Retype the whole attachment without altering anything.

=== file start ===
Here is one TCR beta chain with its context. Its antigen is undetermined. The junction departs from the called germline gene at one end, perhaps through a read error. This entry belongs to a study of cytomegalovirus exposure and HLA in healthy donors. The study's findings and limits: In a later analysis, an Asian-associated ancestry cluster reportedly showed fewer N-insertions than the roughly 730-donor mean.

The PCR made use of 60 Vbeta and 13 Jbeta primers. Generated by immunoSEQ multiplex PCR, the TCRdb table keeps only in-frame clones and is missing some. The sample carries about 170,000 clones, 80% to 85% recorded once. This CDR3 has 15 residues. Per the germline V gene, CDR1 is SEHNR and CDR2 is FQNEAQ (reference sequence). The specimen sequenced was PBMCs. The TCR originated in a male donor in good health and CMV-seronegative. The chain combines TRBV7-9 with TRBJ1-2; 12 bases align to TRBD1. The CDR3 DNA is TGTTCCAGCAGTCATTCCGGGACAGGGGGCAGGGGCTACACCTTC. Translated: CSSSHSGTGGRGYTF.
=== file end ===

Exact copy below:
Here is one TCR beta chain with its context. Its antigen is undetermined. The junction departs from the called germline gene at one end, perhaps through a read error. This entry belongs to a study of cytomegalovirus exposure and HLA in healthy donors. The study's findings and limits: In a later analysis, an Asian-associated ancestry cluster reportedly showed fewer N-insertions than the roughly 730-donor mean.

The PCR made use of 60 Vbeta and 13 Jbeta primers. Generated by immunoSEQ multiplex PCR, the TCRdb table keeps only in-frame clones and is missing some. The sample carries about 170,000 clones, 80% to 85% recorded once. This CDR3 has 15 residues. Per the germline V gene, CDR1 is SEHNR and CDR2 is FQNEAQ (reference sequence). The specimen sequenced was PBMCs. The TCR originated in a male donor in good health and CMV-seronegative. The chain combines TRBV7-9 with TRBJ1-2; 12 bases align to TRBD1. The CDR3 DNA is TGTTCCAGCAGTCATTCCGGGACAGGGGGCAGGGGCTACACCTTC. Translated: CSSSHSGTGGRGYTF.